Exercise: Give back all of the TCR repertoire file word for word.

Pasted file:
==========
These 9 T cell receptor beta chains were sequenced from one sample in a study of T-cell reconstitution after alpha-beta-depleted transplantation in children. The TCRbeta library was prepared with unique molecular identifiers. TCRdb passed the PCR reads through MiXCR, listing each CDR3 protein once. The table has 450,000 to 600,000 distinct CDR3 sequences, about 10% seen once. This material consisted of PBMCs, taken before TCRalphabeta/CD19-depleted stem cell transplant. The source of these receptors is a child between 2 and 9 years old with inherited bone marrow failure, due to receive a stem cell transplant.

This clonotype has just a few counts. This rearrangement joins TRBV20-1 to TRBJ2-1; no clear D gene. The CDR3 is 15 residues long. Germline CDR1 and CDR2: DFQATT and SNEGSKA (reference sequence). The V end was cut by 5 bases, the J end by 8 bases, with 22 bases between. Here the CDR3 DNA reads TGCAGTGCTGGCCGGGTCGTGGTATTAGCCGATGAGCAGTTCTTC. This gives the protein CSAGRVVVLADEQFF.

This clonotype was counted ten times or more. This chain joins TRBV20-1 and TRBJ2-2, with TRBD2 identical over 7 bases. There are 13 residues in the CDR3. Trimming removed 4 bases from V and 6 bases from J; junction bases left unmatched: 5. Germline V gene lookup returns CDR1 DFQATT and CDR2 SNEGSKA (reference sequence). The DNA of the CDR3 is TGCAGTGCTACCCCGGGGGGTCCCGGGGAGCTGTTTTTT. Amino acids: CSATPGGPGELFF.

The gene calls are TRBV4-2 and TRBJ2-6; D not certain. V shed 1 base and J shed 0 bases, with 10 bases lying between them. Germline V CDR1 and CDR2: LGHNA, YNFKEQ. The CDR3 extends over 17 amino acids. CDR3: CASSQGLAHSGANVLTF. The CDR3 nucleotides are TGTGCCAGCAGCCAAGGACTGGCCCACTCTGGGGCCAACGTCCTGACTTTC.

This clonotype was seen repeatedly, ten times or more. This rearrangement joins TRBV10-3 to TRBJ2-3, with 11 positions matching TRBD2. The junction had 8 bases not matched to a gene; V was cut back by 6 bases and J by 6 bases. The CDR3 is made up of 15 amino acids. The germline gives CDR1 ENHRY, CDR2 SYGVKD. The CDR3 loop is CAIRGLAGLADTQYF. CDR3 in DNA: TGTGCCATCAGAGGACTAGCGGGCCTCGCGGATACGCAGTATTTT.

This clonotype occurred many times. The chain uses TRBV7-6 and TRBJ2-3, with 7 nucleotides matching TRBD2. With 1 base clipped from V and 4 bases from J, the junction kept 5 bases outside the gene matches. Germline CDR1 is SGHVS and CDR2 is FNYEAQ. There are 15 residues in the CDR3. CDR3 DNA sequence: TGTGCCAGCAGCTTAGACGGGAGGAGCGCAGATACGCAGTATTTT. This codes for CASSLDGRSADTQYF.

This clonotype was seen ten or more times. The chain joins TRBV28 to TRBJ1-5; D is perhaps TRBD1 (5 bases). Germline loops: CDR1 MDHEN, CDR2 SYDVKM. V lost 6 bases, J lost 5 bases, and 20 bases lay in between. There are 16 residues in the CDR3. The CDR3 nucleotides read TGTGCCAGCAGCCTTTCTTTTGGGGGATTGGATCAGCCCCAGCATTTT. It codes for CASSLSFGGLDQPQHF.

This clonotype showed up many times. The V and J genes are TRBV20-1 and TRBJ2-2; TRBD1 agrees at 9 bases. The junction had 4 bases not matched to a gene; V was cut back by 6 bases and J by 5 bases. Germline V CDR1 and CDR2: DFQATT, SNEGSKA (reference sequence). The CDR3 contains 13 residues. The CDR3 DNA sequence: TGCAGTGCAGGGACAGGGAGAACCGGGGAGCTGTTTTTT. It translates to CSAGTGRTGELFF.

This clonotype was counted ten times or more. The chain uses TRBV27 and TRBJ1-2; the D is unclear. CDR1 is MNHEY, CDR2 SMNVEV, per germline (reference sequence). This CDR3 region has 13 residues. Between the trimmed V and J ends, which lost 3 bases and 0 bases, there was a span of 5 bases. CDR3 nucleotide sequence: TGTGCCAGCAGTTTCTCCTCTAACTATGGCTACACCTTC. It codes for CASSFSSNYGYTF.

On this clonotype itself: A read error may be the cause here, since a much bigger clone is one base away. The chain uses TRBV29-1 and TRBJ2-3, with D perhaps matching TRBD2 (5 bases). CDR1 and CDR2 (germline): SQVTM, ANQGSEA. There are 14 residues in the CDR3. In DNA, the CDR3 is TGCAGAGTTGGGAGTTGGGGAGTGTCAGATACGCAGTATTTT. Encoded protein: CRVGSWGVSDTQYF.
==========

These 9 T cell receptor beta chains were sequenced from one sample in a study of T-cell reconstitution after alpha-beta-depleted transplantation in children. The TCRbeta library was prepared with unique molecular identifiers. TCRdb passed the PCR reads through MiXCR, listing each CDR3 protein once. The table has 450,000 to 600,000 distinct CDR3 sequences, about 10% seen once. This material consisted of PBMCs, taken before TCRalphabeta/CD19-depleted stem cell transplant. The source of these receptors is a child between 2 and 9 years old with inherited bone marrow failure, due to receive a stem cell transplant.

This clonotype has just a few counts. This rearrangement joins TRBV20-1 to TRBJ2-1; no clear D gene. The CDR3 is 15 residues long. Germline CDR1 and CDR2: DFQATT and SNEGSKA (reference sequence). The V end was cut by 5 bases, the J end by 8 bases, with 22 bases between. Here the CDR3 DNA reads TGCAGTGCTGGCCGGGTCGTGGTATTAGCCGATGAGCAGTTCTTC. This gives the protein CSAGRVVVLADEQFF.

This clonotype was counted ten times or more. This chain joins TRBV20-1 and TRBJ2-2, with TRBD2 identical over 7 bases. There are 13 residues in the CDR3. Trimming removed 4 bases from V and 6 bases from J; junction bases left unmatched: 5. Germline V gene lookup returns CDR1 DFQATT and CDR2 SNEGSKA (reference sequence). The DNA of the CDR3 is TGCAGTGCTACCCCGGGGGGTCCCGGGGAGCTGTTTTTT. Amino acids: CSATPGGPGELFF.

The gene calls are TRBV4-2 and TRBJ2-6; D not certain. V shed 1 base and J shed 0 bases, with 10 bases lying between them. Germline V CDR1 and CDR2: LGHNA, YNFKEQ. The CDR3 extends over 17 amino acids. CDR3: CASSQGLAHSGANVLTF. The CDR3 nucleotides are TGTGCCAGCAGCCAAGGACTGGCCCACTCTGGGGCCAACGTCCTGACTTTC.

This clonotype was seen repeatedly, ten times or more. This rearrangement joins TRBV10-3 to TRBJ2-3, with 11 positions matching TRBD2. The junction had 8 bases not matched to a gene; V was cut back by 6 bases and J by 6 bases. The CDR3 is made up of 15 amino acids. The germline gives CDR1 ENHRY, CDR2 SYGVKD. The CDR3 loop is CAIRGLAGLADTQYF. CDR3 in DNA: TGTGCCATCAGAGGACTAGCGGGCCTCGCGGATACGCAGTATTTT.

This clonotype occurred many times. The chain uses TRBV7-6 and TRBJ2-3, with 7 nucleotides matching TRBD2. With 1 base clipped from V and 4 bases from J, the junction kept 5 bases outside the gene matches. Germline CDR1 is SGHVS and CDR2 is FNYEAQ. There are 15 residues in the CDR3. CDR3 DNA sequence: TGTGCCAGCAGCTTAGACGGGAGGAGCGCAGATACGCAGTATTTT. This codes for CASSLDGRSADTQYF.

This clonotype was seen ten or more times. The chain joins TRBV28 to TRBJ1-5; D is perhaps TRBD1 (5 bases). Germline loops: CDR1 MDHEN, CDR2 SYDVKM. V lost 6 bases, J lost 5 bases, and 20 bases lay in between. There are 16 residues in the CDR3. The CDR3 nucleotides read TGTGCCAGCAGCCTTTCTTTTGGGGGATTGGATCAGCCCCAGCATTTT. It codes for CASSLSFGGLDQPQHF.

This clonotype showed up many times. The V and J genes are TRBV20-1 and TRBJ2-2; TRBD1 agrees at 9 bases. The junction had 4 bases not matched to a gene; V was cut back by 6 bases and J by 5 bases. Germline V CDR1 and CDR2: DFQATT, SNEGSKA (reference sequence). The CDR3 contains 13 residues. The CDR3 DNA sequence: TGCAGTGCAGGGACAGGGAGAACCGGGGAGCTGTTTTTT. It translates to CSAGTGRTGELFF.

This clonotype was counted ten times or more. The chain uses TRBV27 and TRBJ1-2; the D is unclear. CDR1 is MNHEY, CDR2 SMNVEV, per germline (reference sequence). This CDR3 region has 13 residues. Between the trimmed V and J ends, which lost 3 bases and 0 bases, there was a span of 5 bases. CDR3 nucleotide sequence: TGTGCCAGCAGTTTCTCCTCTAACTATGGCTACACCTTC. It codes for CASSFSSNYGYTF.

On this clonotype itself: A read error may be the cause here, since a much bigger clone is one base away. The chain uses TRBV29-1 and TRBJ2-3, with D perhaps matching TRBD2 (5 bases). CDR1 and CDR2 (germline): SQVTM, ANQGSEA. There are 14 residues in the CDR3. In DNA, the CDR3 is TGCAGAGTTGGGAGTTGGGGAGTGTCAGATACGCAGTATTTT. Encoded protein: CRVGSWGVSDTQYF.